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Mikhail: ‘Forever chemical’ is an environmental threat that is now in your blood

Mikhail: ‘Forever chemical’ is an environmental threat that is now in your blood

There are many ways to get rid of these chemicals, but they won’t work if they are still being made and released into the atmosphere.

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Global environmental challenges are usually thought of as out-of control carbon emissions, deforestation, oceanic pollution and single-use plastics. A wide range of synthetic chemicals are also a threat to the natural world and human health. They are commonly known as forever chemicals. This is because they do not naturally break down in the atmosphere or in our bodies.

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The most popular Are PFASsTeflon is part of the, a group that includes more than 9,000 chemicals. Teflon is known for its nonstick properties and has been used in many different areas. However, it is most commonly used as a coating on frying Pans. The chemicals migrateWhen the food is heated, they can get into the pan and then build up in your bloodstream. A study found that PFAS is a risk factor for cardiovascular disease. In the bloodstreamCanada’s population was 98.5 per cent in the Water supplyAt least 49 American States Even on Mount Everest.

PFAS are Common inDisposable food packaging and cosmetics are the most common forms of contact, followed by cookware and disposable food packaging. But industrial waste is where the highest levels of exposure occur. then infiltratesThe soil, groundwater and surface water in the surrounding area. The chemicals then rise up the food chain, bioaccumulating when contaminated crops are given to livestock. This is then eaten by people. PFAS are a potential danger There are many health risksThese substances can cause serious health problems in humans, including increased risk of miscarriage, low birthweights of infants, poor bone health in children, kidney disease and immune system disorders, hormonal disruptions as well as liver damage, hypertension, and immunotoxicity. These substances are also thought to becarcinogenic.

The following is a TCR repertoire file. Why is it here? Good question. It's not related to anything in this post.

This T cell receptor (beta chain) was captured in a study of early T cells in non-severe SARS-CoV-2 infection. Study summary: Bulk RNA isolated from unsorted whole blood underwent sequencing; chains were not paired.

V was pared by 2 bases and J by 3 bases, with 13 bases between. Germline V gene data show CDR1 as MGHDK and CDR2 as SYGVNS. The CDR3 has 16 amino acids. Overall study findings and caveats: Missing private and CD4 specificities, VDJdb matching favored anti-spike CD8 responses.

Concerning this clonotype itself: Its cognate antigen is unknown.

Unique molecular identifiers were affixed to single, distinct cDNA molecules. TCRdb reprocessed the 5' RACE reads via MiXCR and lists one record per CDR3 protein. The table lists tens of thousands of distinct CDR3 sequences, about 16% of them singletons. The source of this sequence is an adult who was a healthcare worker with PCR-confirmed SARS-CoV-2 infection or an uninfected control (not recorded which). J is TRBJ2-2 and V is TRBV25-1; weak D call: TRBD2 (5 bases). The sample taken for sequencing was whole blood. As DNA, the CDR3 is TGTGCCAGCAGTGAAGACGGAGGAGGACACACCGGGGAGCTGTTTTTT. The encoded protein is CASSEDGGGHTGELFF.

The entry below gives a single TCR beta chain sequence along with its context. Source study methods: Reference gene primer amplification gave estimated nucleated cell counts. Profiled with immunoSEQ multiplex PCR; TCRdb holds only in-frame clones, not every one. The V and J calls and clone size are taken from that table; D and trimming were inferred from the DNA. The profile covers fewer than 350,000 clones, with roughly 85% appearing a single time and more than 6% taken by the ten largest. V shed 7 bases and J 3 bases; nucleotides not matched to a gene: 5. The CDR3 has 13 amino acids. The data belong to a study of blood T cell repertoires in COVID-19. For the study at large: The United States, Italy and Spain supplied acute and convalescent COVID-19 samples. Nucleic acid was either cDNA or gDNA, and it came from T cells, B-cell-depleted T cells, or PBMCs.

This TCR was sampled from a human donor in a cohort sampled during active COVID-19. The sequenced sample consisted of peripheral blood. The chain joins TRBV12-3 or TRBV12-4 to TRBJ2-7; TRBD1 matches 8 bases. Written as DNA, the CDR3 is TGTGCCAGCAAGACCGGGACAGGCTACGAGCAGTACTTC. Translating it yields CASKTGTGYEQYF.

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Despite the potential health hazards associated with PFAS there are very few safeguards to protect both the environment and the public’s health. The U.S. Environmental Protection Agency set a limit for PFAS in drinking waters at 70 parts per trillion (ppt), and Canada has set it at 1,000 ppt. However there are no standard screening guidelines that can be used to assess risks. In fact, over 6300 of these PFAS are still on the market. Absolutely unregulated. Trade secrets are kept about the details of their use, toxicology, and molecular structure.

2020: Milk was tested for PFAS on a contaminated dairy farm in Maine. The levels exceeded 32,000ppt, more than 150 times the state limit of 210ppt. Canadian surface waters also contain significant amounts of PFAS. Arctic residents are especially at risk due to their habit of eating many marine animals.

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Although there are many ways to remove PFAS from the environment, and more are being developed with the advancements in technology, these methods are extremely costly and won’t be of much use as long as the chemicals continue to be used in the environment. Strong legislation and enforcement are necessary to make cleanup solutions work.

The government of Canada will be abolished in 2021 Promised to investPFAS monitoring and research are still ongoing. However, more must be done to hold toxic chemical manufacturers accountable for the harm they have caused. The government should not bear the burden of proof but the companies to ensure their safety.

PFAS are not allowed to be manufactured in Canada. However there are significant policy gaps to allow them to imported and used in large quantities. These loopholes must be closed. Governments and companies should also invest in safer alternatives and uniform monitoring methods for PFAS levels within the environment and food chain. Only then can cleanup efforts be successful.

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It is crucial to not only ensure that there are strong laws and enforcement, and to seek safe alternatives, but also to consider the social justice, environmental justice, and human rights dimensions of this complex issue. This will ensure that everyone, especially the most vulnerable, is considered and valued in decision-making and any subsequent actions. There is no better time than now to address the many environmental challenges that humanity faces.

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Mila MikhailI am a student at University of Ottawa majoring environmental studies.

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